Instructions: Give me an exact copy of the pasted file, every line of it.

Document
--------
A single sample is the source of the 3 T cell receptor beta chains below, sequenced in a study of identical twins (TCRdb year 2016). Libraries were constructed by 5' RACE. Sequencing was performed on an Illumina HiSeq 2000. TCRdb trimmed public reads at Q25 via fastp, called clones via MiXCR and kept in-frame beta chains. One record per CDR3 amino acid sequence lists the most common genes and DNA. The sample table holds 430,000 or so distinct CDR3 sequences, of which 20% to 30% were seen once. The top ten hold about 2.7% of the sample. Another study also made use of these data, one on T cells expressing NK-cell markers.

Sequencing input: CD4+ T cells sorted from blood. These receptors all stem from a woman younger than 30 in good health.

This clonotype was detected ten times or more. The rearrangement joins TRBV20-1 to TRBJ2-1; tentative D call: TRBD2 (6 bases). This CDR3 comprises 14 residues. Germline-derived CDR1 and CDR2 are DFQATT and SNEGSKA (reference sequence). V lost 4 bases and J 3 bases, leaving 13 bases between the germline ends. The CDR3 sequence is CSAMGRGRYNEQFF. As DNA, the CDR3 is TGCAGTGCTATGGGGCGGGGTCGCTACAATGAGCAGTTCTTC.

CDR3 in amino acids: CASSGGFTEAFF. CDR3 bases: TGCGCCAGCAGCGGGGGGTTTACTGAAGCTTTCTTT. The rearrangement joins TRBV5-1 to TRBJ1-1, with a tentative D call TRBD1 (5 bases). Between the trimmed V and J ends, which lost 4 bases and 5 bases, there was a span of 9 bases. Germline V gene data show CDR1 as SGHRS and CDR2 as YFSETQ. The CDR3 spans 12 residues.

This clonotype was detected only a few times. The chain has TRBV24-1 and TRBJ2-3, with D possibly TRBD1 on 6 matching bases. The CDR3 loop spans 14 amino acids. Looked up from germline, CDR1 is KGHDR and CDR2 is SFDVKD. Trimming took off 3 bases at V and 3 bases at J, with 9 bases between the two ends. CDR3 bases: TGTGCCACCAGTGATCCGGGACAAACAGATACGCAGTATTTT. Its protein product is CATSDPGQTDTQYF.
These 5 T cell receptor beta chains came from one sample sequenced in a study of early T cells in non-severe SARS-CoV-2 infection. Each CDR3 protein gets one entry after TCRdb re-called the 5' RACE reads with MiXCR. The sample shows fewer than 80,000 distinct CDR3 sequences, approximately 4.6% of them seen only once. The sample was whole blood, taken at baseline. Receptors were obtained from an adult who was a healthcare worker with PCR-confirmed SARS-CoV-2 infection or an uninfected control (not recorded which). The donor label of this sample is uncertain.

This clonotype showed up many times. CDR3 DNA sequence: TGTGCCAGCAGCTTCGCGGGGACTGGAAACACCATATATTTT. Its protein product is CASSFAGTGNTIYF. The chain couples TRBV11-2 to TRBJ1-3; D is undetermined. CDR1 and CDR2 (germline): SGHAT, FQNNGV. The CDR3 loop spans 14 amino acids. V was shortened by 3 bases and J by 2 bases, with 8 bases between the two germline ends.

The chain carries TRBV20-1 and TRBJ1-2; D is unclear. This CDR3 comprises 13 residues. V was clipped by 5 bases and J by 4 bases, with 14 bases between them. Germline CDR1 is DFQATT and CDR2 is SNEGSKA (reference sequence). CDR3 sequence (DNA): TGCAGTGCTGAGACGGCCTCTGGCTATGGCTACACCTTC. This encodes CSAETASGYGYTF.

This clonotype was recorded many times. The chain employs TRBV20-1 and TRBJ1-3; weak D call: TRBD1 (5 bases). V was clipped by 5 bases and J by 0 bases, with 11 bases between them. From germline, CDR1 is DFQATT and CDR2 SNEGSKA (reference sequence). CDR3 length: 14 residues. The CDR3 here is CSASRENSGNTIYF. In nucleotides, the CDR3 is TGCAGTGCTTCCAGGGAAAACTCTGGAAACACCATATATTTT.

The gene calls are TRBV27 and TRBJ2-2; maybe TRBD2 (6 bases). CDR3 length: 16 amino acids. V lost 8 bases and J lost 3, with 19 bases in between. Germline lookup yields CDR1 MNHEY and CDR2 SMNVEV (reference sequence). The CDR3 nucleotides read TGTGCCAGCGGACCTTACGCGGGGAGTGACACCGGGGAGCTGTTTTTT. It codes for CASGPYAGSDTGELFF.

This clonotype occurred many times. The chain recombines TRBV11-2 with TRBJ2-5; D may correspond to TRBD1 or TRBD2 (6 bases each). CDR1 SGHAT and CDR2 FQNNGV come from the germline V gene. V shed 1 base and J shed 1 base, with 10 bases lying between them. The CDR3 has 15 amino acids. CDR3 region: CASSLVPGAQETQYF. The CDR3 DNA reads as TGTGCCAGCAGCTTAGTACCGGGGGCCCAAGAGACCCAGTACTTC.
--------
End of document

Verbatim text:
A single sample is the source of the 3 T cell receptor beta chains below, sequenced in a study of identical twins (TCRdb year 2016). Libraries were constructed by 5' RACE. Sequencing was performed on an Illumina HiSeq 2000. TCRdb trimmed public reads at Q25 via fastp, called clones via MiXCR and kept in-frame beta chains. One record per CDR3 amino acid sequence lists the most common genes and DNA. The sample table holds 430,000 or so distinct CDR3 sequences, of which 20% to 30% were seen once. The top ten hold about 2.7% of the sample. Another study also made use of these data, one on T cells expressing NK-cell markers.

Sequencing input: CD4+ T cells sorted from blood. These receptors all stem from a woman younger than 30 in good health.

This clonotype was detected ten times or more. The rearrangement joins TRBV20-1 to TRBJ2-1; tentative D call: TRBD2 (6 bases). This CDR3 comprises 14 residues. Germline-derived CDR1 and CDR2 are DFQATT and SNEGSKA (reference sequence). V lost 4 bases and J 3 bases, leaving 13 bases between the germline ends. The CDR3 sequence is CSAMGRGRYNEQFF. As DNA, the CDR3 is TGCAGTGCTATGGGGCGGGGTCGCTACAATGAGCAGTTCTTC.

CDR3 in amino acids: CASSGGFTEAFF. CDR3 bases: TGCGCCAGCAGCGGGGGGTTTACTGAAGCTTTCTTT. The rearrangement joins TRBV5-1 to TRBJ1-1, with a tentative D call TRBD1 (5 bases). Between the trimmed V and J ends, which lost 4 bases and 5 bases, there was a span of 9 bases. Germline V gene data show CDR1 as SGHRS and CDR2 as YFSETQ. The CDR3 spans 12 residues.

This clonotype was detected only a few times. The chain has TRBV24-1 and TRBJ2-3, with D possibly TRBD1 on 6 matching bases. The CDR3 loop spans 14 amino acids. Looked up from germline, CDR1 is KGHDR and CDR2 is SFDVKD. Trimming took off 3 bases at V and 3 bases at J, with 9 bases between the two ends. CDR3 bases: TGTGCCACCAGTGATCCGGGACAAACAGATACGCAGTATTTT. Its protein product is CATSDPGQTDTQYF.
These 5 T cell receptor beta chains came from one sample sequenced in a study of early T cells in non-severe SARS-CoV-2 infection. Each CDR3 protein gets one entry after TCRdb re-called the 5' RACE reads with MiXCR. The sample shows fewer than 80,000 distinct CDR3 sequences, approximately 4.6% of them seen only once. The sample was whole blood, taken at baseline. Receptors were obtained from an adult who was a healthcare worker with PCR-confirmed SARS-CoV-2 infection or an uninfected control (not recorded which). The donor label of this sample is uncertain.

This clonotype showed up many times. CDR3 DNA sequence: TGTGCCAGCAGCTTCGCGGGGACTGGAAACACCATATATTTT. Its protein product is CASSFAGTGNTIYF. The chain couples TRBV11-2 to TRBJ1-3; D is undetermined. CDR1 and CDR2 (germline): SGHAT, FQNNGV. The CDR3 loop spans 14 amino acids. V was shortened by 3 bases and J by 2 bases, with 8 bases between the two germline ends.

The chain carries TRBV20-1 and TRBJ1-2; D is unclear. This CDR3 comprises 13 residues. V was clipped by 5 bases and J by 4 bases, with 14 bases between them. Germline CDR1 is DFQATT and CDR2 is SNEGSKA (reference sequence). CDR3 sequence (DNA): TGCAGTGCTGAGACGGCCTCTGGCTATGGCTACACCTTC. This encodes CSAETASGYGYTF.

This clonotype was recorded many times. The chain employs TRBV20-1 and TRBJ1-3; weak D call: TRBD1 (5 bases). V was clipped by 5 bases and J by 0 bases, with 11 bases between them. From germline, CDR1 is DFQATT and CDR2 SNEGSKA (reference sequence). CDR3 length: 14 residues. The CDR3 here is CSASRENSGNTIYF. In nucleotides, the CDR3 is TGCAGTGCTTCCAGGGAAAACTCTGGAAACACCATATATTTT.

The gene calls are TRBV27 and TRBJ2-2; maybe TRBD2 (6 bases). CDR3 length: 16 amino acids. V lost 8 bases and J lost 3, with 19 bases in between. Germline lookup yields CDR1 MNHEY and CDR2 SMNVEV (reference sequence). The CDR3 nucleotides read TGTGCCAGCGGACCTTACGCGGGGAGTGACACCGGGGAGCTGTTTTTT. It codes for CASGPYAGSDTGELFF.

This clonotype occurred many times. The chain recombines TRBV11-2 with TRBJ2-5; D may correspond to TRBD1 or TRBD2 (6 bases each). CDR1 SGHAT and CDR2 FQNNGV come from the germline V gene. V shed 1 base and J shed 1 base, with 10 bases lying between them. The CDR3 has 15 amino acids. CDR3 region: CASSLVPGAQETQYF. The CDR3 DNA reads as TGTGCCAGCAGCTTAGTACCGGGGGCCCAAGAGACCCAGTACTTC.